The gist of the answer is to use the traditional French honorific plurals, Mesdames or Messieurs. As the column elaborates:
GENTLE READER: "Mrs. and Mrs.'' not only encounters the problem you mention, but it is jarring to those who know the traditional rule that "Mrs.'' is never used with a lady's first name. Furthermore, those who violate that rule do so to indicate divorce or widowhood, neither of which is appropriate here.And massmarrier adds that these will not be odd plurals for very long.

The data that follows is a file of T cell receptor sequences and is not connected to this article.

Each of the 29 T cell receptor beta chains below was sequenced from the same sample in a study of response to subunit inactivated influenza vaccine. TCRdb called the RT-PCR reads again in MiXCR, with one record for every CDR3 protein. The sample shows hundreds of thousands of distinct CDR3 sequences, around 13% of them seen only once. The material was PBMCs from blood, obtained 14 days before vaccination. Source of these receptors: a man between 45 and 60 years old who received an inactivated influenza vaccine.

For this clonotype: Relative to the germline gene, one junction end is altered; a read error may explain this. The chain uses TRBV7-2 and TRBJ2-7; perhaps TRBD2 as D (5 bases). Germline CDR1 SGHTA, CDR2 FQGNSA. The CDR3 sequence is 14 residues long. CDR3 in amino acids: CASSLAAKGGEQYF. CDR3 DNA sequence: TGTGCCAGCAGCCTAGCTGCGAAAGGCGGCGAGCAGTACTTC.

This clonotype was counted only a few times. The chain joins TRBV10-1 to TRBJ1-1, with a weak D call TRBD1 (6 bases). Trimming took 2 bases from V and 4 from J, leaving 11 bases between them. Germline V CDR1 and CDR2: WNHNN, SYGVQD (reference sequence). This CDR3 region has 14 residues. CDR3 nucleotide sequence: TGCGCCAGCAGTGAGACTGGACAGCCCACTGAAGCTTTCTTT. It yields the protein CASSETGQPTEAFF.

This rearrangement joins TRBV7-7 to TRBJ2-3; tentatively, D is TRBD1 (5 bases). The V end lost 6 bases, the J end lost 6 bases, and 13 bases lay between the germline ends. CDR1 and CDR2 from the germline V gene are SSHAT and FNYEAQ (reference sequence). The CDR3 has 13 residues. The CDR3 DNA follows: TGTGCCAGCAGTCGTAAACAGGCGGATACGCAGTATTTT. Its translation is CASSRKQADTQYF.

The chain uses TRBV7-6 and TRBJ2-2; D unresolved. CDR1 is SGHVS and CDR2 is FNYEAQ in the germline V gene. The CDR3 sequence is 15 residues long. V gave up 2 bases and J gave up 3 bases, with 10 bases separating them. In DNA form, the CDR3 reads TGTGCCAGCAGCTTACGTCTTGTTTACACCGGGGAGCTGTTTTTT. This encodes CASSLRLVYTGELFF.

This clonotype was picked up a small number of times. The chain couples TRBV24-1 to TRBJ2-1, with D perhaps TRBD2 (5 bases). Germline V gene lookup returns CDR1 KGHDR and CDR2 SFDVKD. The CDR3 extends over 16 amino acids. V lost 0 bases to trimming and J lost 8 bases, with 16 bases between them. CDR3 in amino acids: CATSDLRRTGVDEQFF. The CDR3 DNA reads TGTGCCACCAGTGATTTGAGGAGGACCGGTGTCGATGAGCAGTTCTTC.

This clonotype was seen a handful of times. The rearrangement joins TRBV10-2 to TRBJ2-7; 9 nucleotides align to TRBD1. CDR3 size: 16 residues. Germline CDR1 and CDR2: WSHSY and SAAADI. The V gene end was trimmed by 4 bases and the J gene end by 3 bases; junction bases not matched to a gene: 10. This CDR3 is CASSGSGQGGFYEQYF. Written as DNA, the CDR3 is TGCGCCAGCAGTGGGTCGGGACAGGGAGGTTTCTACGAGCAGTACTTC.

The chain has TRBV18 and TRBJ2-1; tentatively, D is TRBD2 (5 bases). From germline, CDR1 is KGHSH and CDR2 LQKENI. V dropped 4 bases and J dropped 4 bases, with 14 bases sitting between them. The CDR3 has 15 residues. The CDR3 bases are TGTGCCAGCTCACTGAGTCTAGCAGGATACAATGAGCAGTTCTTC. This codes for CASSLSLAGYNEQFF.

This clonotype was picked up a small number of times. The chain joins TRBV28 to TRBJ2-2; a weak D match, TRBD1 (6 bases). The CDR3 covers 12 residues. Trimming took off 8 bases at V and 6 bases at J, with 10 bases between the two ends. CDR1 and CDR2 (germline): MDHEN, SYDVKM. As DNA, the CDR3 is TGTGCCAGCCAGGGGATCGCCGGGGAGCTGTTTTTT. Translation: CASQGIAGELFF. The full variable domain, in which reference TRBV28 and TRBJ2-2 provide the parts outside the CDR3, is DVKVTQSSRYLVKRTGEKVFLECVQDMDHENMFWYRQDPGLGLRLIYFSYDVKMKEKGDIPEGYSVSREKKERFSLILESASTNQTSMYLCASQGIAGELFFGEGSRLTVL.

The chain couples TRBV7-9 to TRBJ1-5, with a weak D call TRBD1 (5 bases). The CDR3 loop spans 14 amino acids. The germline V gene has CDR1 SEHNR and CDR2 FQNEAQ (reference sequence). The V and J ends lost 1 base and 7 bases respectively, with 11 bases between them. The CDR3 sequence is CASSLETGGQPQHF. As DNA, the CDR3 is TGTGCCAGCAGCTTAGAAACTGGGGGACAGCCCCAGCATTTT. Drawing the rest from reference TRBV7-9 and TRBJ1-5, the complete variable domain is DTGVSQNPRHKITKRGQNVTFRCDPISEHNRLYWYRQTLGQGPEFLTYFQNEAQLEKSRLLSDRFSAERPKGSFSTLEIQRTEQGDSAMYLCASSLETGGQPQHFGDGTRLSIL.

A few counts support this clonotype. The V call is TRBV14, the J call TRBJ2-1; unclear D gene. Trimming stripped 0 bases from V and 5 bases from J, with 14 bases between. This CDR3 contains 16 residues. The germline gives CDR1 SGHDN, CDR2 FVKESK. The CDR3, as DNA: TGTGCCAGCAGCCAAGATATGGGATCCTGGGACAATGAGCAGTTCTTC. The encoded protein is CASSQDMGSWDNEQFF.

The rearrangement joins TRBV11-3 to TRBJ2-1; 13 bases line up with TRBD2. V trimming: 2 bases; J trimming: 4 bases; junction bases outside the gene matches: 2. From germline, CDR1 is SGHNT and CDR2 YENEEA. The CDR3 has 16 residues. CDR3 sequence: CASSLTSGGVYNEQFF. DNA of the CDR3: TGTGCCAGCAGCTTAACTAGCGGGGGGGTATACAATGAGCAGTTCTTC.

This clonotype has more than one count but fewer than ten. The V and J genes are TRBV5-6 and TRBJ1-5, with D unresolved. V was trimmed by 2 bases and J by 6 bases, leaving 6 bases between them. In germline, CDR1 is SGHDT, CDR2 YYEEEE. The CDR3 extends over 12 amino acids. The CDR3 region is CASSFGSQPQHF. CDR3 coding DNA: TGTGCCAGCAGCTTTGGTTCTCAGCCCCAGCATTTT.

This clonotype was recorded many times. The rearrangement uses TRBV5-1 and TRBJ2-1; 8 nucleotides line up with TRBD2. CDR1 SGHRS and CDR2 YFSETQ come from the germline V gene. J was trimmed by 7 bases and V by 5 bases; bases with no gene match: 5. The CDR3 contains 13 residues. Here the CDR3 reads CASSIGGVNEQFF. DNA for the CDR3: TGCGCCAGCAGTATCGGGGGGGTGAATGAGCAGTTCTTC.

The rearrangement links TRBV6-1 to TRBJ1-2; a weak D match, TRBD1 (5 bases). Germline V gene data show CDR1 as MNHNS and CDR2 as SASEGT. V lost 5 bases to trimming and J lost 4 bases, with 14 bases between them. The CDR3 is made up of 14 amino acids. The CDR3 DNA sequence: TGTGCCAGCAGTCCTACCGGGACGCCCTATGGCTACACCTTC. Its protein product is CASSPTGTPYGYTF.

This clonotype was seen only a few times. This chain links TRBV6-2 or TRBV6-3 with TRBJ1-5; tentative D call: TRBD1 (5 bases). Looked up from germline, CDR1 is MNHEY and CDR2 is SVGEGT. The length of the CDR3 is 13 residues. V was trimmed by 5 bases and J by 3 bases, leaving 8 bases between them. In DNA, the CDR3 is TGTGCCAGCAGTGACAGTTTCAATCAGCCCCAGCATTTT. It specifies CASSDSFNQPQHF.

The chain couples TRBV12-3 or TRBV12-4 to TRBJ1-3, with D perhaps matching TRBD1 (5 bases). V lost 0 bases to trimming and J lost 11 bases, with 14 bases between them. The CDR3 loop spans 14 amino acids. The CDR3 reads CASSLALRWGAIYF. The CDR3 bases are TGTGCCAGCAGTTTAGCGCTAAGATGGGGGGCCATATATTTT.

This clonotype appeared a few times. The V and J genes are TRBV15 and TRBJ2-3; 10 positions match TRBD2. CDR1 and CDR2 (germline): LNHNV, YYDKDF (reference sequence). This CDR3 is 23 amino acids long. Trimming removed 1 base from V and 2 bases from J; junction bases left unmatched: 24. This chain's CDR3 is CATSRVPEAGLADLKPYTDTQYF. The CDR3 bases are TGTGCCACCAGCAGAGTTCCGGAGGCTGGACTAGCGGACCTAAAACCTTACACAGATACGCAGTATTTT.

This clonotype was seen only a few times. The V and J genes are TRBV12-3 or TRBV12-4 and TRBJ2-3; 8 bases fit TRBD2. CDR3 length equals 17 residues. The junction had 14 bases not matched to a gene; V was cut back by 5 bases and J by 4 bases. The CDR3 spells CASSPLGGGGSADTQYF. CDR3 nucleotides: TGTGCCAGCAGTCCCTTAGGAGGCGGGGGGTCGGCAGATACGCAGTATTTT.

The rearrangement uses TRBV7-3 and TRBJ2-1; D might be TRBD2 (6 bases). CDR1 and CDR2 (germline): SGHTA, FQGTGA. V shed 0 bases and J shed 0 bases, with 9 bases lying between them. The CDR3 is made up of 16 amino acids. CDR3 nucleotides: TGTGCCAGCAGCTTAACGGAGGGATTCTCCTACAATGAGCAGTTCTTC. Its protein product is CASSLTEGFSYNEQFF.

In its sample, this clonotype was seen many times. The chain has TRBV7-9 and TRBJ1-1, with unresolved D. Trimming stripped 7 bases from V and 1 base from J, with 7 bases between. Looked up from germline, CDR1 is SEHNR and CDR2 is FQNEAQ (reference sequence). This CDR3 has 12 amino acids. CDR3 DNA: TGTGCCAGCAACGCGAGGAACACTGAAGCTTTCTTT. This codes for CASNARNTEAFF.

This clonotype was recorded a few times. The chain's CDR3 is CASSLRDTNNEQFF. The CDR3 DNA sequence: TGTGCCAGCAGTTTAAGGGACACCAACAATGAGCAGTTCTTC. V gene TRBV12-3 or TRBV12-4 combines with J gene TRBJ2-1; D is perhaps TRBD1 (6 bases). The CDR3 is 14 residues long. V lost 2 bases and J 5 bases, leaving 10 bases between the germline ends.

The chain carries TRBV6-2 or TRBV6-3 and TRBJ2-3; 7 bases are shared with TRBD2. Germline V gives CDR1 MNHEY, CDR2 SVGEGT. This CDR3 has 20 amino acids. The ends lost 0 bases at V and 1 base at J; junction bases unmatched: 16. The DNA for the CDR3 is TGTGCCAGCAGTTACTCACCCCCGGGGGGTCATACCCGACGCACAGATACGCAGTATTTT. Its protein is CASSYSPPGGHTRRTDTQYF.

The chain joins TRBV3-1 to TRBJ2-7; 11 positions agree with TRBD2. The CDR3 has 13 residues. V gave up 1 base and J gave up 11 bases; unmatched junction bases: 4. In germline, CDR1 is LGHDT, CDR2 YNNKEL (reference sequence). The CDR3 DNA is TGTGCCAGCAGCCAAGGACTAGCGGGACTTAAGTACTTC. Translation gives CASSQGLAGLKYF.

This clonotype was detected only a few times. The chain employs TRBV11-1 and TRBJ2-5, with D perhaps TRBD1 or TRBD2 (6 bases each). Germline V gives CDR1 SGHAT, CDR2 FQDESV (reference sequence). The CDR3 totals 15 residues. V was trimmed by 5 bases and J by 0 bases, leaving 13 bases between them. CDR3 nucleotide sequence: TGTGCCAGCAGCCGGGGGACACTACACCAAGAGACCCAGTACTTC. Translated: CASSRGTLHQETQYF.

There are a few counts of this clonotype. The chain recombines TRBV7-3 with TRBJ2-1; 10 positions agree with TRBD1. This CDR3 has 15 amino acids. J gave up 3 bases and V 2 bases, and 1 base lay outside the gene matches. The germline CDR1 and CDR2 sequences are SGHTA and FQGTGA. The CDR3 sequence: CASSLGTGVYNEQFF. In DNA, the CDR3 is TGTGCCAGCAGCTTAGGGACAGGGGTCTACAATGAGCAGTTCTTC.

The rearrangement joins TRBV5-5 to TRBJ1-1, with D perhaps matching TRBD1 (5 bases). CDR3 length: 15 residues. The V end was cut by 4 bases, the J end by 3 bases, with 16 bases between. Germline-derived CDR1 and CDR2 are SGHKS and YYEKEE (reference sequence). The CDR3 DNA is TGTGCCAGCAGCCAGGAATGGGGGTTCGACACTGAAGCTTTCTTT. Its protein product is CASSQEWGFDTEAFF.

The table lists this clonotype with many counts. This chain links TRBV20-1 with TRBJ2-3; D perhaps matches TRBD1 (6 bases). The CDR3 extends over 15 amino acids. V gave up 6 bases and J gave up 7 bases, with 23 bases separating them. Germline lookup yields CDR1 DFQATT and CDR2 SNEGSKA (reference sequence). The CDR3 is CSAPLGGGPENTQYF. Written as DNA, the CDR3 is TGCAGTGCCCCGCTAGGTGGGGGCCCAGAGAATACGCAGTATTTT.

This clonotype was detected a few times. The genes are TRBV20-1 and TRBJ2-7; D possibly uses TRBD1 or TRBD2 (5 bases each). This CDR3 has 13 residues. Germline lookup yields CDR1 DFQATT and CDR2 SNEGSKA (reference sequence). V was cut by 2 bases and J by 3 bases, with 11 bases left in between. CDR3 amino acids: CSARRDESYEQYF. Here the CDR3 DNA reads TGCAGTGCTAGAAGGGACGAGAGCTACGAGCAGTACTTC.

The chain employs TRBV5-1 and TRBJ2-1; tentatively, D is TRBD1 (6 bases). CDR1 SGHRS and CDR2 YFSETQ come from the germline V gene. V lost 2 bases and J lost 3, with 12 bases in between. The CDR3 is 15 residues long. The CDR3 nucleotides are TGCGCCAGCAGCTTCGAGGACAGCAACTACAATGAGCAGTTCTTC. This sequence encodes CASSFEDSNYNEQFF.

Miss Manners has a simple solution:
Use the plural form of ``Mrs.'' or, in the case of two gentlemen, the plural form of "Mr.'' These are, respectively, "Mesdames'' and ``Mssrs'' ("The Mesdames Sally and Betty Jones,'' "The Messrs. Trevor and William Cartwright'').
All right, Miss Manners admits that these are odd plurals. But they are at least traditional and dignified.